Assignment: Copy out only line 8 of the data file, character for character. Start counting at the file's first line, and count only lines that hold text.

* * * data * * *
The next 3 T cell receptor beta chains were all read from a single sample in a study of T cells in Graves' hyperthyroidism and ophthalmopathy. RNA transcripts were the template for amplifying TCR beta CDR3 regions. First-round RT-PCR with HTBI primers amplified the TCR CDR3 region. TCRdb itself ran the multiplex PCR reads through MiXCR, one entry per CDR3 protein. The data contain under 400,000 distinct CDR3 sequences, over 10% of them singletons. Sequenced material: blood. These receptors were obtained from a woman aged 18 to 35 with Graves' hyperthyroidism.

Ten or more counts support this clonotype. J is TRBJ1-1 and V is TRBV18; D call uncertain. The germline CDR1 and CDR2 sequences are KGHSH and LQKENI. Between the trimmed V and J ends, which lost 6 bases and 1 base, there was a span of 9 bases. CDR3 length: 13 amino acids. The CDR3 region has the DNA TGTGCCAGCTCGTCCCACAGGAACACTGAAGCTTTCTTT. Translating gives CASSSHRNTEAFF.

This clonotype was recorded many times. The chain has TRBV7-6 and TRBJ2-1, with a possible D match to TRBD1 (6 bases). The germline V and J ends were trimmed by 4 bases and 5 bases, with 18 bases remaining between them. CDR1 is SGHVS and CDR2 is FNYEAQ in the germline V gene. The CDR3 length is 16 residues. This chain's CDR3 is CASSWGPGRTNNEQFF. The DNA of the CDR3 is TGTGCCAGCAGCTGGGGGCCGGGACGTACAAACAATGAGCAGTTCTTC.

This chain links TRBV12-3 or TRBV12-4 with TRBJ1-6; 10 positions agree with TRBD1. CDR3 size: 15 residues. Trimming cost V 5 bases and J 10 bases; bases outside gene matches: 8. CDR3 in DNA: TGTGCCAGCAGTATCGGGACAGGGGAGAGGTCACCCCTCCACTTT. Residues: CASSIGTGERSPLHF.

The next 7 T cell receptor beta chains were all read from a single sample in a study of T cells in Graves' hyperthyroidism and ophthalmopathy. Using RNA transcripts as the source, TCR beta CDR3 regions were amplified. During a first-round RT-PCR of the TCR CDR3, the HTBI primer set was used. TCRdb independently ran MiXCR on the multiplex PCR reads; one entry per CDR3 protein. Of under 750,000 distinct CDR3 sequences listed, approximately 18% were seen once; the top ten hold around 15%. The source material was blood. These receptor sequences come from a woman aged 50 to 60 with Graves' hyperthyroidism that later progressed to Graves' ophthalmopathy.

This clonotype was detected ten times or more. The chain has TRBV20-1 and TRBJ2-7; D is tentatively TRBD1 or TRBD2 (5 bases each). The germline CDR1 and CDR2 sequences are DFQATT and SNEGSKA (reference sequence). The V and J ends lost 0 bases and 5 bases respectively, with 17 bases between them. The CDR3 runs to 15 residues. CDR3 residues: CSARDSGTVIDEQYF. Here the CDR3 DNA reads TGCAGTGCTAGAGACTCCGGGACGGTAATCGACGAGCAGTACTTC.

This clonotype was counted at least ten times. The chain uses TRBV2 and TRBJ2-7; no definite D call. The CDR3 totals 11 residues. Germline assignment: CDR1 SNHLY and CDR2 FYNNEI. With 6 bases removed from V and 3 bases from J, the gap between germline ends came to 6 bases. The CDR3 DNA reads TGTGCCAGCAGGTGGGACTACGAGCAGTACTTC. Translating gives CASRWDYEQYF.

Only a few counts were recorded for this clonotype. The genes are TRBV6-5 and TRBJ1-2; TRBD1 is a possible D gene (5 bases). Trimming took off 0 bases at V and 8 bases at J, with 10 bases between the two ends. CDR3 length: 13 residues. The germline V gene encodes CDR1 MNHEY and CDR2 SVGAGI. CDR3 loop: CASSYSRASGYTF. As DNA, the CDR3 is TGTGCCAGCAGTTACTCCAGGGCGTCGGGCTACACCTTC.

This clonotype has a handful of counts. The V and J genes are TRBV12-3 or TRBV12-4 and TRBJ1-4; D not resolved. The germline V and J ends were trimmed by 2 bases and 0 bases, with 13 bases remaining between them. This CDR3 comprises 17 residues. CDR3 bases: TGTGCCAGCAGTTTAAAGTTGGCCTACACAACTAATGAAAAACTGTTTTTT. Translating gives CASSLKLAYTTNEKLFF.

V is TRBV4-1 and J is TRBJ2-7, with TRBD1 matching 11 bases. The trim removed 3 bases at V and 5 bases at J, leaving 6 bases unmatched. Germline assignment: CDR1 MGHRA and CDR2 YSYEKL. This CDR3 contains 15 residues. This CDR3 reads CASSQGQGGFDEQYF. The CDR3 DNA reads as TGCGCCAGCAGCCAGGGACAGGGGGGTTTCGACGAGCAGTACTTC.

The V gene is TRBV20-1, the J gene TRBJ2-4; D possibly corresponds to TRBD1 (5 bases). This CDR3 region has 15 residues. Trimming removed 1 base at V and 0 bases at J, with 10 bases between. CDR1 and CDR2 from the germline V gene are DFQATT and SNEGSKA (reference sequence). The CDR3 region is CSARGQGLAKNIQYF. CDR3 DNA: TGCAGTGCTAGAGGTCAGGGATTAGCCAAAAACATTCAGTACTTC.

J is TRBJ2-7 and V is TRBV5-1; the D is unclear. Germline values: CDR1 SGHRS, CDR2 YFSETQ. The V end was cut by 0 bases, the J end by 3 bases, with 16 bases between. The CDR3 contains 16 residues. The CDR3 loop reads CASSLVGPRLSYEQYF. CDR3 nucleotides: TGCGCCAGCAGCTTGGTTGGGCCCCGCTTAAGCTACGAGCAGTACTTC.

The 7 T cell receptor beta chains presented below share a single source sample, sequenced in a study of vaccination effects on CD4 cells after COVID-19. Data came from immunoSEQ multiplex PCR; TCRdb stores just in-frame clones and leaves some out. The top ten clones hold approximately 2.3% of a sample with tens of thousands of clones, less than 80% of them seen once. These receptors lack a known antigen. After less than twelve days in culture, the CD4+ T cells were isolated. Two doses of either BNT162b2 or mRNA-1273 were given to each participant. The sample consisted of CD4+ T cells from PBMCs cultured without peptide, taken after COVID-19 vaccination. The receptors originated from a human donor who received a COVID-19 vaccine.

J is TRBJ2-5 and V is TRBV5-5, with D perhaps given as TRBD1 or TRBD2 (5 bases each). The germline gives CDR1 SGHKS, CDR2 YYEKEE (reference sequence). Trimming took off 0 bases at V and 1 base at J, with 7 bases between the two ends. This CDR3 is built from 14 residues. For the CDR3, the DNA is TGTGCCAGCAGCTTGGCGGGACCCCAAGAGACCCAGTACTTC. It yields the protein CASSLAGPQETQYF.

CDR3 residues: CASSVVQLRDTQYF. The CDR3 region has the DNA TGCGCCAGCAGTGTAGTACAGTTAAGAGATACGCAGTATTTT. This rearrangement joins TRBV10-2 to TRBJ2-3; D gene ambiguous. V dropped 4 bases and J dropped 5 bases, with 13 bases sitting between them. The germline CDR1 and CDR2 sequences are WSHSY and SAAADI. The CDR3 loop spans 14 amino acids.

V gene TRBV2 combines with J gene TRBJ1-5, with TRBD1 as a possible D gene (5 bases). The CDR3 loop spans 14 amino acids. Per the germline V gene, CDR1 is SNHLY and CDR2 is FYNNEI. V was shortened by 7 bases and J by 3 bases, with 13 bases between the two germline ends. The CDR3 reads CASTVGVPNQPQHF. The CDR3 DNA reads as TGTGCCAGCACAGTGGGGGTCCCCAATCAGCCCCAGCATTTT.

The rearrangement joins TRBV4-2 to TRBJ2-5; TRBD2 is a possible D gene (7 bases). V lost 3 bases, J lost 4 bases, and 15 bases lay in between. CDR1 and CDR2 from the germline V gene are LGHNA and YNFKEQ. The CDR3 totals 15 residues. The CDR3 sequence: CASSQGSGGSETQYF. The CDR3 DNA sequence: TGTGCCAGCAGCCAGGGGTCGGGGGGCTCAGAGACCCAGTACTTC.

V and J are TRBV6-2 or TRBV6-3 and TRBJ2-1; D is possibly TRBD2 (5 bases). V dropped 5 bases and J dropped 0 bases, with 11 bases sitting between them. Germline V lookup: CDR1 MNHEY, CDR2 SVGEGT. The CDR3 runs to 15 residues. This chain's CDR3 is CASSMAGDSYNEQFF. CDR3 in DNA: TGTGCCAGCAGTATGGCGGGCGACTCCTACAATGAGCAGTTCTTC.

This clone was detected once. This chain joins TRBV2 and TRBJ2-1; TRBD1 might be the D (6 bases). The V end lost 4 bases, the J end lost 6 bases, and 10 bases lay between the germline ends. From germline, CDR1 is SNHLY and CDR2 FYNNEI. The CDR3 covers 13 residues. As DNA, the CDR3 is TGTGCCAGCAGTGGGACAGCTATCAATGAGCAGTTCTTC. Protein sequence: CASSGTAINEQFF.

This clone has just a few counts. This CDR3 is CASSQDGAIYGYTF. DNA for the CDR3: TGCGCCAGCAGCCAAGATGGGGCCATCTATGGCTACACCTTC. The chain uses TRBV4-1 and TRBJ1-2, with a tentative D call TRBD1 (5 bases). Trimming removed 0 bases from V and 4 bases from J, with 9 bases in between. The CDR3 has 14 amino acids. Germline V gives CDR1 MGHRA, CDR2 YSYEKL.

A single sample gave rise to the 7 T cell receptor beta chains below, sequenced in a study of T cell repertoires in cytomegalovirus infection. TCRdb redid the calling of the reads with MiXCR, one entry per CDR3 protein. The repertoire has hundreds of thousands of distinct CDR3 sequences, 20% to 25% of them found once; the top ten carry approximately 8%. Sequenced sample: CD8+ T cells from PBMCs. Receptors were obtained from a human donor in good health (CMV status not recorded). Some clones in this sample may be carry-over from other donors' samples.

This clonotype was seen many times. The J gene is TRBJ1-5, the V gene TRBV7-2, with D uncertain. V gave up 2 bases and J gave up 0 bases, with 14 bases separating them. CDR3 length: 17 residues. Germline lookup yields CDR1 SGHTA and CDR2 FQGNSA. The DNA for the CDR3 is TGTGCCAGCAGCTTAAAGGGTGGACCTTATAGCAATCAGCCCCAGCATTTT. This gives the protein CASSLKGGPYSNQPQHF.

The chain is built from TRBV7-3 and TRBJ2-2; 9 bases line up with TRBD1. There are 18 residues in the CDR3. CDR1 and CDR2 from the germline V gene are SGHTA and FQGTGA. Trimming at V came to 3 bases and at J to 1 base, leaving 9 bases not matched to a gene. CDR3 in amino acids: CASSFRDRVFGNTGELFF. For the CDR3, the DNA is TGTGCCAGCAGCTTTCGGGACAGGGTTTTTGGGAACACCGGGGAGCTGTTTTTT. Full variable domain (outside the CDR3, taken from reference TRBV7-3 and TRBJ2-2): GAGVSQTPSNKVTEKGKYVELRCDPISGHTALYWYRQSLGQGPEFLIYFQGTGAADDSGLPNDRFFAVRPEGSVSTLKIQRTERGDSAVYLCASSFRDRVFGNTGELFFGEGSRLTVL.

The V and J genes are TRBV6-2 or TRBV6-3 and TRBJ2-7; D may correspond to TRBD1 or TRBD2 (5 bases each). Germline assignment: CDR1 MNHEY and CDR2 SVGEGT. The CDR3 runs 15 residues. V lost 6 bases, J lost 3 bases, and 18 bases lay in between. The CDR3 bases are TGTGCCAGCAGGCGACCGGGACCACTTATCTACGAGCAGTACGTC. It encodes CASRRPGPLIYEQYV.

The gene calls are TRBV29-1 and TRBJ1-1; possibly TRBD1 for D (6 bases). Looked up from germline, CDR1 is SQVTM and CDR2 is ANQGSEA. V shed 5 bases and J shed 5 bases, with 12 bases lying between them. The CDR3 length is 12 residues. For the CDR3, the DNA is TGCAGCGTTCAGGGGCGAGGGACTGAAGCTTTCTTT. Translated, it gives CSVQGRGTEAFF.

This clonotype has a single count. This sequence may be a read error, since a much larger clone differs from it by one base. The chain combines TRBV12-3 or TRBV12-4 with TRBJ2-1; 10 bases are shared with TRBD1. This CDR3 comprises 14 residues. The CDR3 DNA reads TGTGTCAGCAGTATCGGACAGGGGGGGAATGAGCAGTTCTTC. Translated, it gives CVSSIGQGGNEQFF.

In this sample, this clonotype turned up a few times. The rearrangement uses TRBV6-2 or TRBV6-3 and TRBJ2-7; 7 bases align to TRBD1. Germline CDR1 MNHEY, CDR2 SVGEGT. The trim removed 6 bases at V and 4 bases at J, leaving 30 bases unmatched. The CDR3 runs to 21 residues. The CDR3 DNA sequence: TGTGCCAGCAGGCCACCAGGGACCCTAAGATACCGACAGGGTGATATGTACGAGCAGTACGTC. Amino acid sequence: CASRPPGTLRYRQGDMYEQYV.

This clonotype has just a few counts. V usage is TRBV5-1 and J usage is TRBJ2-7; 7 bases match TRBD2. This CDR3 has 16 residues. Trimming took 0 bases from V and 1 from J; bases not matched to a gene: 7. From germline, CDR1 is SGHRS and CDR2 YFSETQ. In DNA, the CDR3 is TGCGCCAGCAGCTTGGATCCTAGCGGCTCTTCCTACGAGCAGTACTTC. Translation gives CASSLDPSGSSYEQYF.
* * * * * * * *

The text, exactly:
Only a few counts were recorded for this clonotype. The genes are TRBV6-5 and TRBJ1-2; TRBD1 is a possible D gene (5 bases). Trimming took off 0 bases at V and 8 bases at J, with 10 bases between the two ends. CDR3 length: 13 residues. The germline V gene encodes CDR1 MNHEY and CDR2 SVGAGI. CDR3 loop: CASSYSRASGYTF. As DNA, the CDR3 is TGTGCCAGCAGTTACTCCAGGGCGTCGGGCTACACCTTC.